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This will be the first in short series of posts about Japanese Photobooks of the 1960s and ’70s. I got it off Amazon a few months back, and it is my favorite photobook. My photo bible, I return to it often because it is a constant source of inspiration. It’s the variety of styles and formats that really gets me excited. Open to a random page and you’ll get documentary photography about a snowy rural village in a northern prefecture (Hiroshi Hamaya’s Snow Land). Flip a few pages and you’ll find grotesque images of the aftermath of the atomic bomb (Kikuji Kawada’s The Map). These next few posts will be about the books, people, styles, and themes in Japanese photography that have left the biggest impressions in my mind. I’ll use the book as a jumping off point and move on to other photographers, performers, or artists as the connections come to me. The whole affair will be more of an introduction/opinion piece than anything, as I’m not up to the standard of academic writing on these subjects and am just too damn lazy to do extensive research! Enjoy!

Takuma Nakahira, Daido Moriyama, PROVOKE

If you are a self-styled street photographer like myself, or have more than a passing interest in the history of photography, you probably don’t need to be introduced to Daido Moriyama. If you do need an introduction, go go go!

I started to hear a lot about this guy about two years ago. I looked at his photos, bought the book, and went through my own Daido phase. Then I dug a bit further. Turned out that Daido’s style, while striking, wasn’t so much revolutionary as evolutionary. As all artists, he built on what preceded him, hung out with contemporaries whose work resembled his own, and was later a source of inspiration to those who took his style further.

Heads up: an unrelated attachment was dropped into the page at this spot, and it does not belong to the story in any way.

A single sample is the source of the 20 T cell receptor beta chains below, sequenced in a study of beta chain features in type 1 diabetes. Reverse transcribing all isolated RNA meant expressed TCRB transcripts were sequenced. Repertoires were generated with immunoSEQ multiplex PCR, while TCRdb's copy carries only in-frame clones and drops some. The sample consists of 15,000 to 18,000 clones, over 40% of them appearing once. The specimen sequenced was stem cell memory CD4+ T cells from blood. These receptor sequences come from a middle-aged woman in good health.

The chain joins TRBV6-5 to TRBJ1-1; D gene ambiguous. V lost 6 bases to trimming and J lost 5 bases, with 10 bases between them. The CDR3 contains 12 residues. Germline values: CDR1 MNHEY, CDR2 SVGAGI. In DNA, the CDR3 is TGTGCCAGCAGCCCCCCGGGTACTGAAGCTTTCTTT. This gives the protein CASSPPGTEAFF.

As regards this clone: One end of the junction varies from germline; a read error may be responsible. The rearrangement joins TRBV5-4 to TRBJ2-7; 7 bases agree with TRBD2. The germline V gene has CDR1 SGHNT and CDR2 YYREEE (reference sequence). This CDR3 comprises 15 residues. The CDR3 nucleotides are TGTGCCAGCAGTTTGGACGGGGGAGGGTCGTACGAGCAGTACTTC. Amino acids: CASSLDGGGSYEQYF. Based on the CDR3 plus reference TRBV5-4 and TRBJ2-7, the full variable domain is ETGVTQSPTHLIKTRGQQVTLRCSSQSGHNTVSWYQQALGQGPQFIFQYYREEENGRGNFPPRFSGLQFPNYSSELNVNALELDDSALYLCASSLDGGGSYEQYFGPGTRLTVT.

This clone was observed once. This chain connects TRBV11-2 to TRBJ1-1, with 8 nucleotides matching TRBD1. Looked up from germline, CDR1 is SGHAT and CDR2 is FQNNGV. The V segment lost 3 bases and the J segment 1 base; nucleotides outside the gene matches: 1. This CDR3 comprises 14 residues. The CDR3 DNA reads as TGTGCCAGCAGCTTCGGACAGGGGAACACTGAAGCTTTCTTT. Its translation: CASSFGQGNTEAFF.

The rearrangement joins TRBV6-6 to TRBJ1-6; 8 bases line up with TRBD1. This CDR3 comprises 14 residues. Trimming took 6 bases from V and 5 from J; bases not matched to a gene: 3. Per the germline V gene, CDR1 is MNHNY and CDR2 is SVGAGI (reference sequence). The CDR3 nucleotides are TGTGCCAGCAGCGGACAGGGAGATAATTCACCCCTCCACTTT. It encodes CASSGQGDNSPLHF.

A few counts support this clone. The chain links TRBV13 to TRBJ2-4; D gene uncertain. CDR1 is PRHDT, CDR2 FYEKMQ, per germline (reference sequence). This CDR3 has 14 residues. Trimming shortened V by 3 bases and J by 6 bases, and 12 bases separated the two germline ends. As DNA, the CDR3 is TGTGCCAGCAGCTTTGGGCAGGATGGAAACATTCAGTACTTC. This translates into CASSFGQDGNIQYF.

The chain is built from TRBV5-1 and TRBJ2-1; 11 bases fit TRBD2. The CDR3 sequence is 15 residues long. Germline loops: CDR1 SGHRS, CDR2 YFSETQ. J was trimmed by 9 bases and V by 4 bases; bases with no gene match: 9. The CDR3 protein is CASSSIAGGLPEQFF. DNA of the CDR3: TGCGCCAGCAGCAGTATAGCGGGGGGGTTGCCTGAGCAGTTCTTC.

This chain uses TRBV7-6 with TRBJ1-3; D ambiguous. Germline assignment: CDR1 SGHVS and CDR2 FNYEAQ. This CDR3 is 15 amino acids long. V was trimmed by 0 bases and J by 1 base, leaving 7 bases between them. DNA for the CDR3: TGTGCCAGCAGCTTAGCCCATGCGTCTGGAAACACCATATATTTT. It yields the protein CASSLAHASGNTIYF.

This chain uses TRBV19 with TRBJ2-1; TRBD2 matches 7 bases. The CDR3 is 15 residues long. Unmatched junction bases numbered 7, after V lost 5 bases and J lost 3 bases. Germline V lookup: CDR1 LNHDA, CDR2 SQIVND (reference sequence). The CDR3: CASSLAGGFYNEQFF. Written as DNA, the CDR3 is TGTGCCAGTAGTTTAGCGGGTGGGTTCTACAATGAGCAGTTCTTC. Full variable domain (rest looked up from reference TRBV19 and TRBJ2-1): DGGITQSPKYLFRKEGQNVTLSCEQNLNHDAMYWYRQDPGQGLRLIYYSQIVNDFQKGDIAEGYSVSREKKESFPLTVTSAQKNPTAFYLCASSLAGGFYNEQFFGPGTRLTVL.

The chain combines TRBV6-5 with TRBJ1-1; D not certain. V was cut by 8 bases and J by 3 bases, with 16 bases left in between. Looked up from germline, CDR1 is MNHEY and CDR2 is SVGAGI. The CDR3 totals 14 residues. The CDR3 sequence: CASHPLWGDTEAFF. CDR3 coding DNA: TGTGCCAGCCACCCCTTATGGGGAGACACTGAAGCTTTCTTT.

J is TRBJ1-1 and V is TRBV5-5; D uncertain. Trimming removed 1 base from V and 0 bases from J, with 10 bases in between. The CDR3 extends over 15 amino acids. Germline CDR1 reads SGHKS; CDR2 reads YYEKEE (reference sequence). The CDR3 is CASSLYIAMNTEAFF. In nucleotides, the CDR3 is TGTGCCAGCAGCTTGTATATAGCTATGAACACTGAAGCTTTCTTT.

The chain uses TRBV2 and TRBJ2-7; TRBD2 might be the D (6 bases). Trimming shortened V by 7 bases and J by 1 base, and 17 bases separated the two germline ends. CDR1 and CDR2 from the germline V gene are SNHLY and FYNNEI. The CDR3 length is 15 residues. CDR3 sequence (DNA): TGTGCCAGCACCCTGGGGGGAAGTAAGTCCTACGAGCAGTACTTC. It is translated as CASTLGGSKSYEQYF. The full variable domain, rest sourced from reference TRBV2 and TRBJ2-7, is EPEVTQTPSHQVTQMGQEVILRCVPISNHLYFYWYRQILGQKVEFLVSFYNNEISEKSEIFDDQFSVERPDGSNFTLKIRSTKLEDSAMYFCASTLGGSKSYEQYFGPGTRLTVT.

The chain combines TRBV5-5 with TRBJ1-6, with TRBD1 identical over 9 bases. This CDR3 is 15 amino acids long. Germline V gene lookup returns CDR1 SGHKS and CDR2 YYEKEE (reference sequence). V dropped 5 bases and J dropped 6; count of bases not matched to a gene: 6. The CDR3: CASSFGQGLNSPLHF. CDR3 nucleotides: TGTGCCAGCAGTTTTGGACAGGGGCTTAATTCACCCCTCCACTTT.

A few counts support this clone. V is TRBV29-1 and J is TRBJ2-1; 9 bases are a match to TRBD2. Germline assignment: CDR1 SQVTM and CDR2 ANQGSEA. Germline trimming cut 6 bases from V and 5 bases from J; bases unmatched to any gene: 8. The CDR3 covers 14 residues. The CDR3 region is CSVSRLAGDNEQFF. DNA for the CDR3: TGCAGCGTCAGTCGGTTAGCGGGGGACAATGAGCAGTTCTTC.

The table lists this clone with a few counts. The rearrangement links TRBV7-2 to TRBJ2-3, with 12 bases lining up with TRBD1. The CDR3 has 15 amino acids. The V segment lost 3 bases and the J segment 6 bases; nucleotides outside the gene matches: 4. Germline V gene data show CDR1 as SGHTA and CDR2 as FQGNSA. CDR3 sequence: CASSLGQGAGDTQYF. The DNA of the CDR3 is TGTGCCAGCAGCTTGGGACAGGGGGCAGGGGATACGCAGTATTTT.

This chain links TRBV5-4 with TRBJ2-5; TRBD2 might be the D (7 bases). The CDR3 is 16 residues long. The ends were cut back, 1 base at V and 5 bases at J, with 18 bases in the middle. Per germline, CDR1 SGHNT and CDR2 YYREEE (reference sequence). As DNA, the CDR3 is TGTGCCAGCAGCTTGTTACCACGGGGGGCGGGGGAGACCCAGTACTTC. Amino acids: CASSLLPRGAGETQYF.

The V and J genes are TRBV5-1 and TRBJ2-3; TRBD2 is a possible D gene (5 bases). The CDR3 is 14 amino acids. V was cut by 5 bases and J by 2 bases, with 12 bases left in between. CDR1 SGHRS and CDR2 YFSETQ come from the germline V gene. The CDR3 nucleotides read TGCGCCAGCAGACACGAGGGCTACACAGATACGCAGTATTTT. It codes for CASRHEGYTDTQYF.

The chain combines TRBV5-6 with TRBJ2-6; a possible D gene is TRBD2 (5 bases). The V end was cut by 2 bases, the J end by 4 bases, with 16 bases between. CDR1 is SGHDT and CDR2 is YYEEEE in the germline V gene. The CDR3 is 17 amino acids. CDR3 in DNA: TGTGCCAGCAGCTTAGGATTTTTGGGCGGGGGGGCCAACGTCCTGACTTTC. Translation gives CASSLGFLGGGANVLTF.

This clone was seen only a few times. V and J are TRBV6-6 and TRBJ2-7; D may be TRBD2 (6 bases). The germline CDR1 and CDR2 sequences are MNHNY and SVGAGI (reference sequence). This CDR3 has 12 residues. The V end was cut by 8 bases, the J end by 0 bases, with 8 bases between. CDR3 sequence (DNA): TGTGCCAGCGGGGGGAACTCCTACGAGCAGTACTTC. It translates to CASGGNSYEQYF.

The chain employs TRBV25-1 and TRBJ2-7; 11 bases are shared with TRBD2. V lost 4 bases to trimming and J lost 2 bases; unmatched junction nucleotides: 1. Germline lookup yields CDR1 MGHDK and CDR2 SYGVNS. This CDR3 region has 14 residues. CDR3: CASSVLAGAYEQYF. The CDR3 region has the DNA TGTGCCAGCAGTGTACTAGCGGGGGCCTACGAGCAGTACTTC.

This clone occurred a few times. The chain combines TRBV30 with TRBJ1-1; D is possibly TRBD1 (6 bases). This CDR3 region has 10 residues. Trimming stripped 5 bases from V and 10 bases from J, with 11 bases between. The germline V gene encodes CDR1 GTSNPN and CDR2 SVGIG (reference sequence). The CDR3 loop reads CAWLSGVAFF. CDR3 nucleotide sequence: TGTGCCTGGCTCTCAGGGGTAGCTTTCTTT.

One of his compatriots was Takuma Nakahira. Unlike Daido, who spent much of his early career walking the streets taking pictures, Nakahira was more of an essayist, constructing the critical supports that would eventually become the PROVOKE era. His ’60s and ’70s photographs, like Moriyama’s, are ominous city scenes punctuated by blurry male and female subjects, often partially nude.

In fact, this style was the bread and butter of PROVOKE, the subject of the final introduction paragraph I’ll write. PROVOKE was a short-lived photography magazine whose goal, according to Nakahira, was to challenge, rebel against, and ultimately break conventional photography. A photography that could transcend the written word, something utterly different from photojournalism. It featured Nakahira, Moriyama, as well as Yutaka Takanashi, Takahiko Okada, and Kōji Taki. The mag, which published only three issues, was hugely influential, which I suppose is why people can say “the PROVOKE era” unironically. Three other books connected with the style came later. They are Moriyama’s Farewell Photography, Nakahira’s For a Language to Come, and Yutaka Takanashi’s Towards the City. All of them are featured in Japanese Photobooks of the 1960s and ’70s.

The style of this convention-defying photography came to be known as “are, bure, boke”, or rough, blurred, and out of focus. As this new, provocative way of taking photos came to be more defined it must have seemed to Nakahira, the most radical, academic, and vocal of the PROVOKE contributors, that the jaws of convention were closing around it. He left the high-key, striking images behind, never to return. Not so with Daido Moriyama, whose modern work, while different from his older work, still exhibits the characteristics of “are bure boke”.

The style of “are, bure, boke” is said to mirror the shock and alienation of the Japanese post-war transition. I won’t delve too deeply into that, as other bloggers have covered it better than I ever could. Do your own research, bah!

Instead, let’s talk about the offspring of “are, bure, boke”. As I said before, I went through a Daido phase, taking high-key pictures on black and white film. Billboards, ominous people shots, toys, blurred faces, creepy signs, dead fish, you name it. I think a lot of people have. Some never leave.